Playhouse finds deeper meaning in 'Little Shop of Horrors'

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"Little Shop of Horrors," which opens Thursday at the Duluth Playhouse, took an unusual path to the stage, says Linda Bruning, who is directing the production.

Her research determined that the spoof of 1960s horror films was kind of a bet when originally produced. It had to be filmed in an old warehouse space in 48 hours and have various other elements incorporated into it.

Then, in the 1980s, a musical remake was made into a film.

Only after all that did it become a play.

The familiar story centers on Seymour, a meek fellow who has discovered an exotic plant with a talent for singing -- and an unfortunate taste for fresh blood. As Seymour becomes a celebrity, the plant's appetite keeps growing.

Bruning, a professional guest director with 20 years' experience, will add some twists, one derived by going back to the show's film beginnings for some deeper meaning. For instance, she says there were political meanings behind some of the play's elements, with a critique of the rise of suburbia and the devastation of inner cities. The plant is seen as representing the greed of American society.

"That will be very obvious," she said, in this version.

Other interpretations break with tradition a little bit. The sense of intentionally corny acting will be missing here. In this show, "it's very real acting," she said.

"We also are taking this show into the audience," Bruning said. The cast will break the so-called "fourth wall" by sometimes speaking directly to the audience or even being out among it.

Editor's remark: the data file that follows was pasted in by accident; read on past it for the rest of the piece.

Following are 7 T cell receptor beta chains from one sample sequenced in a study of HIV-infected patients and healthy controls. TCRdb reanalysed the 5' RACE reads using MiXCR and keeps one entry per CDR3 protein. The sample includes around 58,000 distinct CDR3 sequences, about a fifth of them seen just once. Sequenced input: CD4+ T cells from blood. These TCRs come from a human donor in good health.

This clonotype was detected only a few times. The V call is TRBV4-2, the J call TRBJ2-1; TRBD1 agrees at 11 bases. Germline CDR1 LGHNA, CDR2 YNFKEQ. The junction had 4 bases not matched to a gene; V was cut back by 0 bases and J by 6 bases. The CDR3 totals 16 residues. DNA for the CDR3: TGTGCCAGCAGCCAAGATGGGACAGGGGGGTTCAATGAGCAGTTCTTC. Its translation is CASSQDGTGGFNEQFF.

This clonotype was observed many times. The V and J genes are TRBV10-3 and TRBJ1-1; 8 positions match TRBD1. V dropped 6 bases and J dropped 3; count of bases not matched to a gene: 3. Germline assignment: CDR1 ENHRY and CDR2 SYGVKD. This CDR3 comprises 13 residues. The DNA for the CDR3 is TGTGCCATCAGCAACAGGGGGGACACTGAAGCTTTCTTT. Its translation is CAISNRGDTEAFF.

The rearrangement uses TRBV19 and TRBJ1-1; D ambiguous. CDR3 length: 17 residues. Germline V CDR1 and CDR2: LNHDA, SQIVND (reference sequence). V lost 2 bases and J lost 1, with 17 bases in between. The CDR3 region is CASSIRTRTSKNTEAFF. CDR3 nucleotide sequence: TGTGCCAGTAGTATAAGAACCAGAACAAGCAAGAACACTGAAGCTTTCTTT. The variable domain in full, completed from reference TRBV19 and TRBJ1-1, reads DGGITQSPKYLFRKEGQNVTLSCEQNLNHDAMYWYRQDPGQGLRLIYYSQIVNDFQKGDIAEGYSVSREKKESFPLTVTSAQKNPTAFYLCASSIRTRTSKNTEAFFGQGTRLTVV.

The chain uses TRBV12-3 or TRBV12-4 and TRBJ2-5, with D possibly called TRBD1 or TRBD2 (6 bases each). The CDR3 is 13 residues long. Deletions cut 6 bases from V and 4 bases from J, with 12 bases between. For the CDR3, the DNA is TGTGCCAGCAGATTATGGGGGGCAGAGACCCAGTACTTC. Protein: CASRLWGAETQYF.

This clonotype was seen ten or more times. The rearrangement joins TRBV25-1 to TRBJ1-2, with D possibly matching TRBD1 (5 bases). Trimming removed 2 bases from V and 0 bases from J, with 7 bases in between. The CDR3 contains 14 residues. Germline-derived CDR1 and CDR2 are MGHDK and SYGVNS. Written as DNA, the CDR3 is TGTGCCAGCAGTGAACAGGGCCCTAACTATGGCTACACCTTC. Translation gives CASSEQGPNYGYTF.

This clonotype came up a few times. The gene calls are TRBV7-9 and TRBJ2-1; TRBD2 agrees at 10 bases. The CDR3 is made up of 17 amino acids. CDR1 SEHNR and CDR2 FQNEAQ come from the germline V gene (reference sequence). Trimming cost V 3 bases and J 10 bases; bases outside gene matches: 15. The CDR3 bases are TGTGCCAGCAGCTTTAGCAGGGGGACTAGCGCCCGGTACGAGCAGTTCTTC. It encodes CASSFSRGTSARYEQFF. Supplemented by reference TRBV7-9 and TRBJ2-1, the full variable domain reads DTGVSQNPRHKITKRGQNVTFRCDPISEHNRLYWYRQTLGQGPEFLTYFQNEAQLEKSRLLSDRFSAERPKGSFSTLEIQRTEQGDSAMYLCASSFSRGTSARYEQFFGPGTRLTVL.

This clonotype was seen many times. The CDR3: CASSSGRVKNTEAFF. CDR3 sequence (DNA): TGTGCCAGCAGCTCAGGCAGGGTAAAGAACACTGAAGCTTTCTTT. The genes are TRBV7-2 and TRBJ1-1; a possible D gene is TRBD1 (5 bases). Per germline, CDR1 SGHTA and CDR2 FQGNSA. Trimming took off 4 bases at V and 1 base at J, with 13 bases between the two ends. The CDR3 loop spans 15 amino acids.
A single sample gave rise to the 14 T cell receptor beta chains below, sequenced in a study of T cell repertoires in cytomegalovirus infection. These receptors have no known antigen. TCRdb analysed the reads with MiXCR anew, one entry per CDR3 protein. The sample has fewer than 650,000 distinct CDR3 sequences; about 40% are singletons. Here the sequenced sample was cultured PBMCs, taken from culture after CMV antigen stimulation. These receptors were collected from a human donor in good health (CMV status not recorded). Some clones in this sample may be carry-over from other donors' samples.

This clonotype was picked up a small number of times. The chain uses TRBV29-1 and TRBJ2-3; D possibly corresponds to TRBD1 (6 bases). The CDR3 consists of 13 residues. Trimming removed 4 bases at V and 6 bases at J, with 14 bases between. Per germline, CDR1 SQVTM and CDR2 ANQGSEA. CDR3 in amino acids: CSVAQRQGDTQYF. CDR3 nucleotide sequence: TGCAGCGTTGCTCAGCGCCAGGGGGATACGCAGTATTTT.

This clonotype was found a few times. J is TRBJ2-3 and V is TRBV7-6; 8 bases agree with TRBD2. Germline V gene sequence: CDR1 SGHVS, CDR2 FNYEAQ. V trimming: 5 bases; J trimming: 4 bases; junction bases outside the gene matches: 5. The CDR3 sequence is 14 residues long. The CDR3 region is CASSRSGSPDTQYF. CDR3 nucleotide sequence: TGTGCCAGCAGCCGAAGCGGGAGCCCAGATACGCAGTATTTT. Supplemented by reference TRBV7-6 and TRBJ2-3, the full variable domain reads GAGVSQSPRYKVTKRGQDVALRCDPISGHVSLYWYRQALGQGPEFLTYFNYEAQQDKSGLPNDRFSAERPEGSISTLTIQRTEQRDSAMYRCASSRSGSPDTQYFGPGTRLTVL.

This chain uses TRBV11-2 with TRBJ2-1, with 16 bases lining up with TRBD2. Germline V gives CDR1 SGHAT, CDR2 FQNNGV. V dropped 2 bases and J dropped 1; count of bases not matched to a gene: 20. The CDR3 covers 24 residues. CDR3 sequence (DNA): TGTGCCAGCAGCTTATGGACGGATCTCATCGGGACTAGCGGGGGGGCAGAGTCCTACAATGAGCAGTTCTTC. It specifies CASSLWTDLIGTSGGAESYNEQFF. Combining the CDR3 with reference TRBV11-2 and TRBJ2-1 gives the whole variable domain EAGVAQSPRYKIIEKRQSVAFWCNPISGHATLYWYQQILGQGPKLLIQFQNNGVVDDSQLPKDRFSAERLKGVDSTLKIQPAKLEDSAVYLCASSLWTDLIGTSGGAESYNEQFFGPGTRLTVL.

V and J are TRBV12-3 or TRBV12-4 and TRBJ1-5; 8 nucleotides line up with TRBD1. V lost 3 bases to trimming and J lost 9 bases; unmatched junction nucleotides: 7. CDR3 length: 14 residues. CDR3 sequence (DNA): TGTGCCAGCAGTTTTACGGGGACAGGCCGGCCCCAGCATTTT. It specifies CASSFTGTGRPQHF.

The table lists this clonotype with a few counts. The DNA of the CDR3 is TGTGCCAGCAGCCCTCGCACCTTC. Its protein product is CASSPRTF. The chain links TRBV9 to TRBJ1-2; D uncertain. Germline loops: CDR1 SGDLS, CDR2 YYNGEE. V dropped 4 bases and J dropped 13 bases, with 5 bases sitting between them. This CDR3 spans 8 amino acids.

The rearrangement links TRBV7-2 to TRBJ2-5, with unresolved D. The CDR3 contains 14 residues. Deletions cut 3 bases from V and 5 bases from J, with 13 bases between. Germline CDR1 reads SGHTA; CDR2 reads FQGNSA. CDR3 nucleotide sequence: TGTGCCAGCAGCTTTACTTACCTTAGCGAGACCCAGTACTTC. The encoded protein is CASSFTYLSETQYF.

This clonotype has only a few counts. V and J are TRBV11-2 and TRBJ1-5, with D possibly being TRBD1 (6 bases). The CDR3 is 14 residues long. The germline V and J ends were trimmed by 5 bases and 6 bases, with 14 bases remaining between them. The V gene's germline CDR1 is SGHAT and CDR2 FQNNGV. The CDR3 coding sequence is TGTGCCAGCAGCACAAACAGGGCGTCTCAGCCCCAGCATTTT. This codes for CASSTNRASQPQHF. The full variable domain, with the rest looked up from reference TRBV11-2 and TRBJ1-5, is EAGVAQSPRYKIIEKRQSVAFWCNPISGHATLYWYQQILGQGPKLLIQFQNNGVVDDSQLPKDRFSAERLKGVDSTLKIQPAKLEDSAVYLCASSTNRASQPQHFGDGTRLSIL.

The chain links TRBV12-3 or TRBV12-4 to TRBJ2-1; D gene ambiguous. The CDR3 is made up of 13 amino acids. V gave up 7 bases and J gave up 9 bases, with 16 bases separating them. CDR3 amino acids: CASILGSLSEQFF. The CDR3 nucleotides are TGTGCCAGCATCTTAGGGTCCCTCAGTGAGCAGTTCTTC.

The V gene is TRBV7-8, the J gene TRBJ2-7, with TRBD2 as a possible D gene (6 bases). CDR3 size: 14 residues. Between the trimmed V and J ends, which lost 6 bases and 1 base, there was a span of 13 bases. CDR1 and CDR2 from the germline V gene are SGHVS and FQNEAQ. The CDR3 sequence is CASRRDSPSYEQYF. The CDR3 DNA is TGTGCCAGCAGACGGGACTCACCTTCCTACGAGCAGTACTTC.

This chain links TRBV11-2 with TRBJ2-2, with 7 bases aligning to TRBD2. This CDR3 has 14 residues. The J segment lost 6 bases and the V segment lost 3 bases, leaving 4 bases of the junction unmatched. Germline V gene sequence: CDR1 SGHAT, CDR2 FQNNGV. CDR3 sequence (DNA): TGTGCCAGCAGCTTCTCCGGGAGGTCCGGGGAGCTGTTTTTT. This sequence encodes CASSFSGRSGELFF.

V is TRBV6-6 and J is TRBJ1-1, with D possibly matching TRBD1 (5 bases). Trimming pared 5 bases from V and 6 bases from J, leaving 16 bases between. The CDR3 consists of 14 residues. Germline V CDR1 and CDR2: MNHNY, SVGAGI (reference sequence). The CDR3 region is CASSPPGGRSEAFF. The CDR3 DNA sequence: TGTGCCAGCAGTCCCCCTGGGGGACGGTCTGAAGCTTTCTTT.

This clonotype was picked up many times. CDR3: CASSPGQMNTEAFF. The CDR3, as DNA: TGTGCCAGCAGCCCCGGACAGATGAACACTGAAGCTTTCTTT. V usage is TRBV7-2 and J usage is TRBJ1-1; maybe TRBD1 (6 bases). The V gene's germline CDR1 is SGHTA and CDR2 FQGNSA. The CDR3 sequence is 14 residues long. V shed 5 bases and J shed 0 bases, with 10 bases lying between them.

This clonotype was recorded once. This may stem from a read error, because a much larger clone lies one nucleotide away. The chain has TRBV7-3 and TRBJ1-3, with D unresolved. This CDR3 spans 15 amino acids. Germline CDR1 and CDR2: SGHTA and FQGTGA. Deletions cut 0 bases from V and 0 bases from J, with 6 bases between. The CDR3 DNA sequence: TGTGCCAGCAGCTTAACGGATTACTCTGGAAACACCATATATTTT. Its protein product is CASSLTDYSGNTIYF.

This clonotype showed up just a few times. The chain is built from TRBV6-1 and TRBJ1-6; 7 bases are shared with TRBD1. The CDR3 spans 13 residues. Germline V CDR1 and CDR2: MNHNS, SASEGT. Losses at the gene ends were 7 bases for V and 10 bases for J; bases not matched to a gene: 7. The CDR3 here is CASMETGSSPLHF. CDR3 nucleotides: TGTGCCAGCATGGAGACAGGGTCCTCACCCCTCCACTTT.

It's not in the script, she said, but "all the elements are there to do that."

None of which should be taken as meaning the fun has been taking out of "Little Shop."

"We've had a good time giving substance to what is a fun musical," Bruning said.

Local organist, educator and writer Sam Black is directing the music, as he often does at the Playhouse. Brian Proball, with whom Bruning often works, is working on set design. And Leanne Vecchione of American National Ballet is doing the choreography.

The cast itself is mostly a young one, including Marian Audrey, a freshman musical theater major from the University of Minnesota Duluth, in a leading role as Audrey, Seymour's love interest. (Not to be confused with Audrey II, the plant.)

The cast also includes a dance major from UMD and others from the school.

The other lead, Joe Levander, playing Seymour, is a bit older. Bruning said Levander, who has professional experience, is "phenomenal in the role."

In all, she said auditions turned up a number of "triple threats" -- performers who can act, sing and dance.

In fact, she had two men so strong for the role of Audrey II that she kept them both on, putting Gabriel Mayfield in the Audrey II role and expanding the Ronettes with a Ron -- played by Dante Jamar Pirtle.

Bruning said much of the cast is so young that it hasn't ever seen the 1960s version of the movie, and even the 1980s version came out when they were young.

Already, more than a week before opening, with work on the set still coming, Bruning said her cast is ready.

"Last night they could have opened," she said Wednesday night, adding that it was the second solid run-through in a row.

"Little Shop of Horrors," by Howard Ashman and Alan Menken, opens Thursday at 7:30 p.m. It runs at 7:30 p.m. April 14-16, 21-23 and 28-30 and at 2 p.m. April 17, 23-24 and 30, and May 1.

Tickets are on sale now, adults $15, seniors $14, students $12 and children ages 11 and younger $8.

The production is staged at the Playhouse's Depot stage.

For more information, call 733-7555.